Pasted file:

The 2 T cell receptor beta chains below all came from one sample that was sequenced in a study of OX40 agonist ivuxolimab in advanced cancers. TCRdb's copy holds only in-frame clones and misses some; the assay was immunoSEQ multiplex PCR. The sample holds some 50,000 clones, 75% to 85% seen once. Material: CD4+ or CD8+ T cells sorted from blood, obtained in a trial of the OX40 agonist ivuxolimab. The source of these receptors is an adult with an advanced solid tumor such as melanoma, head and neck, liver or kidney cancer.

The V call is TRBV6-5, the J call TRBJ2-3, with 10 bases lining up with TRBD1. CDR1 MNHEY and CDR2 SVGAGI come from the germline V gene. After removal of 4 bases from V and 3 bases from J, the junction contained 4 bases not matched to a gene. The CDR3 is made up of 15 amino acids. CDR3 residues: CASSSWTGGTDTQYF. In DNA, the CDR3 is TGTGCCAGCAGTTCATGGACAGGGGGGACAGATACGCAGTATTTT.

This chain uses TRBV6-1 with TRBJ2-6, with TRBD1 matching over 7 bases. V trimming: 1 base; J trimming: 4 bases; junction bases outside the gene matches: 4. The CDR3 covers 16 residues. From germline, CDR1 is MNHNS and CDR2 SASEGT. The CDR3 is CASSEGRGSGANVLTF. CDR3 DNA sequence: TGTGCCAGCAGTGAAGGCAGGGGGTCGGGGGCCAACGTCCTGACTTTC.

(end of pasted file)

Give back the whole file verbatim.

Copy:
The 2 T cell receptor beta chains below all came from one sample that was sequenced in a study of OX40 agonist ivuxolimab in advanced cancers. TCRdb's copy holds only in-frame clones and misses some; the assay was immunoSEQ multiplex PCR. The sample holds some 50,000 clones, 75% to 85% seen once. Material: CD4+ or CD8+ T cells sorted from blood, obtained in a trial of the OX40 agonist ivuxolimab. The source of these receptors is an adult with an advanced solid tumor such as melanoma, head and neck, liver or kidney cancer.

The V call is TRBV6-5, the J call TRBJ2-3, with 10 bases lining up with TRBD1. CDR1 MNHEY and CDR2 SVGAGI come from the germline V gene. After removal of 4 bases from V and 3 bases from J, the junction contained 4 bases not matched to a gene. The CDR3 is made up of 15 amino acids. CDR3 residues: CASSSWTGGTDTQYF. In DNA, the CDR3 is TGTGCCAGCAGTTCATGGACAGGGGGGACAGATACGCAGTATTTT.

This chain uses TRBV6-1 with TRBJ2-6, with TRBD1 matching over 7 bases. V trimming: 1 base; J trimming: 4 bases; junction bases outside the gene matches: 4. The CDR3 covers 16 residues. From germline, CDR1 is MNHNS and CDR2 SASEGT. The CDR3 is CASSEGRGSGANVLTF. CDR3 DNA sequence: TGTGCCAGCAGTGAAGGCAGGGGGTCGGGGGCCAACGTCCTGACTTTC.